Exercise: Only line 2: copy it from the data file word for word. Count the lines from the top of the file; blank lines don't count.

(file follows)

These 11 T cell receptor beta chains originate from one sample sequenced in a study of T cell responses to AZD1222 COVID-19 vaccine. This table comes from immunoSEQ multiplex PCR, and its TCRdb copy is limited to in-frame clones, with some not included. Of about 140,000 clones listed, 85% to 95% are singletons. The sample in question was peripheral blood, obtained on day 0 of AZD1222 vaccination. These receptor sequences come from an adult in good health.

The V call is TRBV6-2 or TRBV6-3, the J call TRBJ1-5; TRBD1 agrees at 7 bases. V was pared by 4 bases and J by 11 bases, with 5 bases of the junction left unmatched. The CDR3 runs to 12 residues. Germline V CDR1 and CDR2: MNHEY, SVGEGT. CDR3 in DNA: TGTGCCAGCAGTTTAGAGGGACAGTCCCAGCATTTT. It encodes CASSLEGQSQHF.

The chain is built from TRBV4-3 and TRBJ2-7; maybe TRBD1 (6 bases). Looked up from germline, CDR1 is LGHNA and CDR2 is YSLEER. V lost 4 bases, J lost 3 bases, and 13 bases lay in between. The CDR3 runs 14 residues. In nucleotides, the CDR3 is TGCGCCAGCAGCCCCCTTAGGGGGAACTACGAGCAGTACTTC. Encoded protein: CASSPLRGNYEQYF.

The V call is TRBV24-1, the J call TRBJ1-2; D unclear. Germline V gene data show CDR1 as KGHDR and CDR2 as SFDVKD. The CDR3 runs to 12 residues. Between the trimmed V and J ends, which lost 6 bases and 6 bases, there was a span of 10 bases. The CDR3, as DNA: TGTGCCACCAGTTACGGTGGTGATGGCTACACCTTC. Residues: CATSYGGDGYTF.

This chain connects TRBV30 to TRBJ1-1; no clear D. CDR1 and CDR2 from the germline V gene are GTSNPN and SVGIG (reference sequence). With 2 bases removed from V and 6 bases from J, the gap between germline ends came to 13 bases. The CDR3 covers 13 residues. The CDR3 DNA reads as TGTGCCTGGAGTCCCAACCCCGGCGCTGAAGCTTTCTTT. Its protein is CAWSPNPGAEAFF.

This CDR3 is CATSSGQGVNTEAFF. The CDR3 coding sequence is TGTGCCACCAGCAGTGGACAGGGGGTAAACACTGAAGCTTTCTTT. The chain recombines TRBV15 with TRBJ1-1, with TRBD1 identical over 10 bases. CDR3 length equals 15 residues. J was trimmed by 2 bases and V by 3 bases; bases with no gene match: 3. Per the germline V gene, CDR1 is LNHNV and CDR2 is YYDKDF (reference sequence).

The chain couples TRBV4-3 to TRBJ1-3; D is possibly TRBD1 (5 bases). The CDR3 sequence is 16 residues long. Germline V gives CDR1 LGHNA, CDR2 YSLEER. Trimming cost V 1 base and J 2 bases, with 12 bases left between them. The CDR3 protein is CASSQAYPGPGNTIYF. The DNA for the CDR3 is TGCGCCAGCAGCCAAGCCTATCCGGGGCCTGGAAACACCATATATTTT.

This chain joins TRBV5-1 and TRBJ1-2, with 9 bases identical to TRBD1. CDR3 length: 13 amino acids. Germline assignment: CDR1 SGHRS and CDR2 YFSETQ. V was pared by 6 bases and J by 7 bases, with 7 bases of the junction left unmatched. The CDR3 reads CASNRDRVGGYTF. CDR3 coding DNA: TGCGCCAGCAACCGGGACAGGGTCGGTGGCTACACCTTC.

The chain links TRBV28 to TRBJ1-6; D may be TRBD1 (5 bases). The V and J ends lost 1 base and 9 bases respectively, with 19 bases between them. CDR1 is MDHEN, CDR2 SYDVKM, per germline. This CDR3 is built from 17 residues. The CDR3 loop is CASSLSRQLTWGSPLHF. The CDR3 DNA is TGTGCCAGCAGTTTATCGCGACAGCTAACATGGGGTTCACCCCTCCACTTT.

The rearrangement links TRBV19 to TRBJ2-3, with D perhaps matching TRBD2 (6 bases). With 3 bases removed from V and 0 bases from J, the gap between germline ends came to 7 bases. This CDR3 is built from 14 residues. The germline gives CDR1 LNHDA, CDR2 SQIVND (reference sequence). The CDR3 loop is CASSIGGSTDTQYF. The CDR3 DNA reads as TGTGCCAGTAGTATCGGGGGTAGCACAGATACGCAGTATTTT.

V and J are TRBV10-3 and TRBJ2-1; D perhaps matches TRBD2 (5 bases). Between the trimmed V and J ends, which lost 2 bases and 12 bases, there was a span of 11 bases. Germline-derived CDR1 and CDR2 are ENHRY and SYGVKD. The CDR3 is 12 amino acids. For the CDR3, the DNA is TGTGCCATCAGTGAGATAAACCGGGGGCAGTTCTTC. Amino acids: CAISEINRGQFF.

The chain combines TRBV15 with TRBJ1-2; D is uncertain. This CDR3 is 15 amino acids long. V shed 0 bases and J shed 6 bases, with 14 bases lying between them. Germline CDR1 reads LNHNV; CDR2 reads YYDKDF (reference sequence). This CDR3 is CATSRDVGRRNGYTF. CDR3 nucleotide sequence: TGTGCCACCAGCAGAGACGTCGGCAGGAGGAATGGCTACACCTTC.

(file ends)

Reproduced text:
The V call is TRBV6-2 or TRBV6-3, the J call TRBJ1-5; TRBD1 agrees at 7 bases. V was pared by 4 bases and J by 11 bases, with 5 bases of the junction left unmatched. The CDR3 runs to 12 residues. Germline V CDR1 and CDR2: MNHEY, SVGEGT. CDR3 in DNA: TGTGCCAGCAGTTTAGAGGGACAGTCCCAGCATTTT. It encodes CASSLEGQSQHF.